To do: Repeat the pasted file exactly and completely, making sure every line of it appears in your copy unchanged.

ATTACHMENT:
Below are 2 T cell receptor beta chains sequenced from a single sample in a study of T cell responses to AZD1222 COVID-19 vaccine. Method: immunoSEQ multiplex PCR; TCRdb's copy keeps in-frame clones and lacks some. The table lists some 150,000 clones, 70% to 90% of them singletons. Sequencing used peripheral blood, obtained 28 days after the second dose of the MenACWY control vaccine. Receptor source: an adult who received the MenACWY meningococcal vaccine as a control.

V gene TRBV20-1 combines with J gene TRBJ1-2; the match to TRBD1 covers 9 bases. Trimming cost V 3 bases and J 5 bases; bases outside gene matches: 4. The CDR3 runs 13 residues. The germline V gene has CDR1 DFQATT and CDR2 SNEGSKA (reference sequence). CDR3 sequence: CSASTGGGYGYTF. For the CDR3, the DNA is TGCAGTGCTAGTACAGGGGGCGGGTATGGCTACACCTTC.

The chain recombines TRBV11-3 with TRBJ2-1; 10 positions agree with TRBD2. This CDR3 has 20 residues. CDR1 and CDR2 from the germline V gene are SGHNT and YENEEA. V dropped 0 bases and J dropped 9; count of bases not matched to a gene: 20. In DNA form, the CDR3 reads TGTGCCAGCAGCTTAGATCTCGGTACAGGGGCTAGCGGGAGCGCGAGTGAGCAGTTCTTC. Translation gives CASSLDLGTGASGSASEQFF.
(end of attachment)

Below are 2 T cell receptor beta chains sequenced from a single sample in a study of T cell responses to AZD1222 COVID-19 vaccine. Method: immunoSEQ multiplex PCR; TCRdb's copy keeps in-frame clones and lacks some. The table lists some 150,000 clones, 70% to 90% of them singletons. Sequencing used peripheral blood, obtained 28 days after the second dose of the MenACWY control vaccine. Receptor source: an adult who received the MenACWY meningococcal vaccine as a control.

V gene TRBV20-1 combines with J gene TRBJ1-2; the match to TRBD1 covers 9 bases. Trimming cost V 3 bases and J 5 bases; bases outside gene matches: 4. The CDR3 runs 13 residues. The germline V gene has CDR1 DFQATT and CDR2 SNEGSKA (reference sequence). CDR3 sequence: CSASTGGGYGYTF. For the CDR3, the DNA is TGCAGTGCTAGTACAGGGGGCGGGTATGGCTACACCTTC.

The chain recombines TRBV11-3 with TRBJ2-1; 10 positions agree with TRBD2. This CDR3 has 20 residues. CDR1 and CDR2 from the germline V gene are SGHNT and YENEEA. V dropped 0 bases and J dropped 9; count of bases not matched to a gene: 20. In DNA form, the CDR3 reads TGTGCCAGCAGCTTAGATCTCGGTACAGGGGCTAGCGGGAGCGCGAGTGAGCAGTTCTTC. Translation gives CASSLDLGTGASGSASEQFF.